2. This topos may differs from person to person, so we do not all share the same rules of logic (as observed in real life).
3. Consciousness is related to the points of the topos (they are not precise on this, neither in the talk, nor the book).
4. All these individual toposes are ruled by a classifying topos, and they see Lacan’s work as the very first steps towards trying to describe the unconscious by a geometrical theory (though his formulas are not first order).
Surely these are intriguing ideas, if only we would know how to construct the topos of someone’s unconscious.
Let’s go looking for clues.
At the same meeting, there was a talk by Daniel Sibony: “Mathématiques et inconscient”
Sibony started out as mathematician, then turned to psychiatry in the early 70ties. He was acquainted with both Grothendieck and Lacan, and even brought them together once, over lunch, some day in 1973. He makes a one-line appearance in Grothendieck’s Récoltes et Semailles, when G discribes his friends in ‘Survivre et Vivre’:
“Daniel Sibony (who stayed away from this group, while pursuing its evolution out of the corner of a semi-disdainful, smirking eye)”
In his talk, Sibony said he had a similar idea, 50 years before Connes and Gauthier-Lafaye (3.04 into the clip):
“At the same time (early 70ties) I did a seminar in Vincennes, where I was a math professor, on the topology of dreams. At the time I didn’t have categories at my disposal, but I used fibered spaces instead. I showed how we could interpret dreams with a fibered space. This is consistent with the Freudian idea, except that Freud says we should take the list of words from the story of the dream and look for associations. For me, these associations were in the fibers, and these thoughts on fibers and sheaves have always followed me. And now, after 50 years I find this pretty book by Alain Connes and Patrick Gauthier-Lafaye on toposes, and see that my thoughts on dreams as sheaves and fibered spaces are but a special case of theirs.”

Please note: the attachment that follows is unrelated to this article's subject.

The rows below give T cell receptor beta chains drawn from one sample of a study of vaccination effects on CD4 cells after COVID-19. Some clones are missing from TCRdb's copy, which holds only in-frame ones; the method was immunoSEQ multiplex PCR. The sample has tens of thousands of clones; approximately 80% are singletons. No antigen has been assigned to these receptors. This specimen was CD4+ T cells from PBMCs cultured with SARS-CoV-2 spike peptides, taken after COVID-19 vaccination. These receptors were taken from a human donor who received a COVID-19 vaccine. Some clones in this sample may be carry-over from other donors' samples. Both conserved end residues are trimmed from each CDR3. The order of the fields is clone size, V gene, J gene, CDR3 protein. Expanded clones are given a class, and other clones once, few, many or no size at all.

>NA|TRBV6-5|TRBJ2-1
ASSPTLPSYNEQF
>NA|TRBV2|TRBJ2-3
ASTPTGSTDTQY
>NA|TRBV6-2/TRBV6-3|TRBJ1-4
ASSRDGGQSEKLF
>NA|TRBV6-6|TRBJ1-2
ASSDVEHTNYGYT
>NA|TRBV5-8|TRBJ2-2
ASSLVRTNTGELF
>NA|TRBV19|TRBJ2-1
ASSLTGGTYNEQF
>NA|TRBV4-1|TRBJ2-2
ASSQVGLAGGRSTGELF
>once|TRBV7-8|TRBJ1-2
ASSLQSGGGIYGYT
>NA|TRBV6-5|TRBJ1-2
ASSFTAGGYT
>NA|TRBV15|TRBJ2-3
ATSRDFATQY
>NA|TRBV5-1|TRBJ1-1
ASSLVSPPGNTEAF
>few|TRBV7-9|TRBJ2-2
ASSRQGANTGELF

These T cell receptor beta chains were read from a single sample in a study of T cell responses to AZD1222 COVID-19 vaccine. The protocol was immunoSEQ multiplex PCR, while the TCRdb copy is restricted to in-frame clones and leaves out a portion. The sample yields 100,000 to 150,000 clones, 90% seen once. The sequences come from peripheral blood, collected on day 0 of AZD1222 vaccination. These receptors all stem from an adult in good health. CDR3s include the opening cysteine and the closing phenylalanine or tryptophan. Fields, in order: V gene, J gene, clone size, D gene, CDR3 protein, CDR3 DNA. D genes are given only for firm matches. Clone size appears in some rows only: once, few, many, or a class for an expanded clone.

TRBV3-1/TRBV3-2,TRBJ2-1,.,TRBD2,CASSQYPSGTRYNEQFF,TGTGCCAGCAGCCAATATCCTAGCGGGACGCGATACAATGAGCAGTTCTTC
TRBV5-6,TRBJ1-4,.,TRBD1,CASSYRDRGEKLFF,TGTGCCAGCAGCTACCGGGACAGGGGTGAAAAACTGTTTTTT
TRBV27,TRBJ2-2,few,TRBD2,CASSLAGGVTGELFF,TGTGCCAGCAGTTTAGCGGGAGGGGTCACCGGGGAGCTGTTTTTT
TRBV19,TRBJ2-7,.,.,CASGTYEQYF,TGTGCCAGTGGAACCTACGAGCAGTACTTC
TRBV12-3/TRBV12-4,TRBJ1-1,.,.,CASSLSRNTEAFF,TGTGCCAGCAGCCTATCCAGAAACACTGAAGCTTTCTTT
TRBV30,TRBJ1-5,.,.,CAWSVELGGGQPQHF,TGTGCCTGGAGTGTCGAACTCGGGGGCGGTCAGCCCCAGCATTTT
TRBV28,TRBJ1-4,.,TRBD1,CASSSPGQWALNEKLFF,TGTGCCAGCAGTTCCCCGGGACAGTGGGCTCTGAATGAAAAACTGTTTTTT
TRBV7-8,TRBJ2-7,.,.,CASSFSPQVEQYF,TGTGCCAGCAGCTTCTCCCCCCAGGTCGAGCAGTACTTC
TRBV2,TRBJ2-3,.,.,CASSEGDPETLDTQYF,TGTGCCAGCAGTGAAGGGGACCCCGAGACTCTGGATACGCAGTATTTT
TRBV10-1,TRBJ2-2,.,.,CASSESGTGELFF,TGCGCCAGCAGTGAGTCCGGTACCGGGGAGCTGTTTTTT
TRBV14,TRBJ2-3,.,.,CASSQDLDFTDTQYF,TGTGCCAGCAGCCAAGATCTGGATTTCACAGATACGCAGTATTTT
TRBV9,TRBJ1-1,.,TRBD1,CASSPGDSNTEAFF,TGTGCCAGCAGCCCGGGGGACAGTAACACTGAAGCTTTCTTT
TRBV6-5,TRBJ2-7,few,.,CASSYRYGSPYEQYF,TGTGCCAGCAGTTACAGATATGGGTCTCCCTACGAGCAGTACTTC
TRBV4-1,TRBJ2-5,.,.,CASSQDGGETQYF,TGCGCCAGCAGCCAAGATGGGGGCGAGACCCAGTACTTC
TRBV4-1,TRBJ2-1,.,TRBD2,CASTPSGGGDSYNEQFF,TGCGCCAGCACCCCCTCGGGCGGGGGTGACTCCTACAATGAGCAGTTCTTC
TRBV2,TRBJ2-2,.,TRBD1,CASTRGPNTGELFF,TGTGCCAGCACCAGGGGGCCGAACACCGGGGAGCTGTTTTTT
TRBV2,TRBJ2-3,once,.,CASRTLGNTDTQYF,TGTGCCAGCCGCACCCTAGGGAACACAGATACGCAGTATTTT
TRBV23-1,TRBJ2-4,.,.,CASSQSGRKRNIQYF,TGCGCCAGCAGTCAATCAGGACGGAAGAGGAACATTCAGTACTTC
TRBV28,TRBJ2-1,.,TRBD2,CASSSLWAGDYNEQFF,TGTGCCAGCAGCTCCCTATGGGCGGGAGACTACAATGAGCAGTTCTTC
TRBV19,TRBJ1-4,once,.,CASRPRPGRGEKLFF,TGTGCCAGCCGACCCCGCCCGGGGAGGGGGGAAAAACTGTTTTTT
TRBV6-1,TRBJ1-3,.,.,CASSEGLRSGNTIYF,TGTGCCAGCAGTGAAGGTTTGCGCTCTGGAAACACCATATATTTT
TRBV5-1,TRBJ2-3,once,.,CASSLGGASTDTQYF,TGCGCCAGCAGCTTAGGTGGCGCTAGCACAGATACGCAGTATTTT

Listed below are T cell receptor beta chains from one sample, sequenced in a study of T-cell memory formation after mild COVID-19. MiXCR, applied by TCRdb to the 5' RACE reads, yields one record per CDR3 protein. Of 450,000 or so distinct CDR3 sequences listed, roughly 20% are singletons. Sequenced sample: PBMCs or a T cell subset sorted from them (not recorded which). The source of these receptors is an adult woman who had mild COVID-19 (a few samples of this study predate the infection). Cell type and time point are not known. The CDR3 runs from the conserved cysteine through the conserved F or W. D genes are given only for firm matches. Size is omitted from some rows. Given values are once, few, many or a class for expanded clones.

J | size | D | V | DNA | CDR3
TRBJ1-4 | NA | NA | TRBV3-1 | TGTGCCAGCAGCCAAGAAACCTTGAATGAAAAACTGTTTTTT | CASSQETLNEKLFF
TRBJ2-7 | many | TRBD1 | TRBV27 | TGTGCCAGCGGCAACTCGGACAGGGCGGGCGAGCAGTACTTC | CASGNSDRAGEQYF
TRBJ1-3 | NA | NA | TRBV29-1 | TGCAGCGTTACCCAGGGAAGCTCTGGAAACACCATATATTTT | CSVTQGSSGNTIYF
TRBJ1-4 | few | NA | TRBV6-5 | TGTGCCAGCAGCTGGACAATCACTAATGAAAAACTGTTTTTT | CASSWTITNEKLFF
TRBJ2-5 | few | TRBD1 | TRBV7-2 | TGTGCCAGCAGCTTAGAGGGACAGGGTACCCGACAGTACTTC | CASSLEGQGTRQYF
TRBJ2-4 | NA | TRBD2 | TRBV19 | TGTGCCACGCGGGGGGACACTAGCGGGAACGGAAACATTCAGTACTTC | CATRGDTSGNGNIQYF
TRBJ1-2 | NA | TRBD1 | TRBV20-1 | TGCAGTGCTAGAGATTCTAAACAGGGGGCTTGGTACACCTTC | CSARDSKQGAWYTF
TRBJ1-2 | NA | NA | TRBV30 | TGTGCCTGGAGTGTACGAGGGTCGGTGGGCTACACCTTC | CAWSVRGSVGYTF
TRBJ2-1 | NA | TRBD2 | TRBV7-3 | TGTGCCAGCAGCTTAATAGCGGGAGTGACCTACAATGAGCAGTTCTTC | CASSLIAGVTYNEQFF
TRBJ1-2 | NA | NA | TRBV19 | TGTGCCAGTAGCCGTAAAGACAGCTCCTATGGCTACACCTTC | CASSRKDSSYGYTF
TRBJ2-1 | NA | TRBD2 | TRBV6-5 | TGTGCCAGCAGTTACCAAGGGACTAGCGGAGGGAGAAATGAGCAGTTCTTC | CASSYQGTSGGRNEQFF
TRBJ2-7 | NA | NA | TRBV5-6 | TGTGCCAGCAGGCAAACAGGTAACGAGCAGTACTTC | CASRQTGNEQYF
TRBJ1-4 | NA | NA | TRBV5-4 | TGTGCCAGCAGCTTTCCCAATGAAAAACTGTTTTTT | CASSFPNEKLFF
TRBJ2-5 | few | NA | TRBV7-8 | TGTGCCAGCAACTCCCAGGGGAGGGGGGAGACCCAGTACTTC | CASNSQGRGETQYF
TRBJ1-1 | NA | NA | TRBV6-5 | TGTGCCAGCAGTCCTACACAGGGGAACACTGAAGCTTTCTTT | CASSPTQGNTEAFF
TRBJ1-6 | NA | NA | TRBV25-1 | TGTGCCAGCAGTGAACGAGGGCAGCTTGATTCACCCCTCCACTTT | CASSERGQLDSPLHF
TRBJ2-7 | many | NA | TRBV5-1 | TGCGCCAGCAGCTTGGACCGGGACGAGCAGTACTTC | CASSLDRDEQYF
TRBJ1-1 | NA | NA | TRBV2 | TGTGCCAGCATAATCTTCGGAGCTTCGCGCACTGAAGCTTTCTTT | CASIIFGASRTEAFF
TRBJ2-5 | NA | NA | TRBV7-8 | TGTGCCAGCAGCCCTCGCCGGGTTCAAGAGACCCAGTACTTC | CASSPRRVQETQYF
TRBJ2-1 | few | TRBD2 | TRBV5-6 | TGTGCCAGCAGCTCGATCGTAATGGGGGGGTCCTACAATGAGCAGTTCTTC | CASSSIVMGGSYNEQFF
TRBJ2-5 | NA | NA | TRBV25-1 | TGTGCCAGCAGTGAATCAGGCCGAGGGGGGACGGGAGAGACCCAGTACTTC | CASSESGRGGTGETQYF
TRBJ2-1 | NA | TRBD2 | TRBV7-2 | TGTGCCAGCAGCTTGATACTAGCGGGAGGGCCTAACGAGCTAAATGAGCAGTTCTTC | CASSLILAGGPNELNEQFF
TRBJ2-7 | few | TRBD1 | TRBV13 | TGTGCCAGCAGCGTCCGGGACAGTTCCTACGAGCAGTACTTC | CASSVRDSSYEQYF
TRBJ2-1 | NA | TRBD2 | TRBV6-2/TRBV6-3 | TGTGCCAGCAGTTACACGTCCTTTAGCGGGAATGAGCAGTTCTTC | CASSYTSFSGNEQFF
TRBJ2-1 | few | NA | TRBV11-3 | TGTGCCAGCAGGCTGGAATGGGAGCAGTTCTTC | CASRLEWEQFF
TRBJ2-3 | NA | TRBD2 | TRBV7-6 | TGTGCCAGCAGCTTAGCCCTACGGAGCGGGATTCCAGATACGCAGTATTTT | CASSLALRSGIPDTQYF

This looks interesting. After all, Freud called dream interpretation the ‘royal road’ to the unconscious. “It is the ‘King’s highway’ along which everyone can travel to discover the truth of unconscious processes for themselves.”
“The dream brings blocks of words, of “compacted” meanings, and we question, according to the good old method, each of these blocks, each of these points and which we associate around (we “unblock” around…), we let each point unfold according to the “fiber” which is its own.
I introduced this notion of the dream as fibered space in an article in the review Scilicet in 1972, and in a seminar that I gave at the University of Vincennes in 1973 under the title “Topologie et interpretation des rêves”, to which Jacques Lacan and his close retinue attended throughout the year.
The idea is that the dream is a sheaf, a bundle of fibers, each of which is associated with a “word” of the dream; interpretation makes the fibers appear, and one can pick an element from each, which is of course “displaced” in relation to the word that “produced” the fiber, and these elements are articulated with other elements taken in other fibers, to finally create a message which, once again, does not necessarily say the meaning of the dream because a dream has as many meanings as recipients to whom it is told, but which produces a strong statement, a relevant statement, which can restart the work.”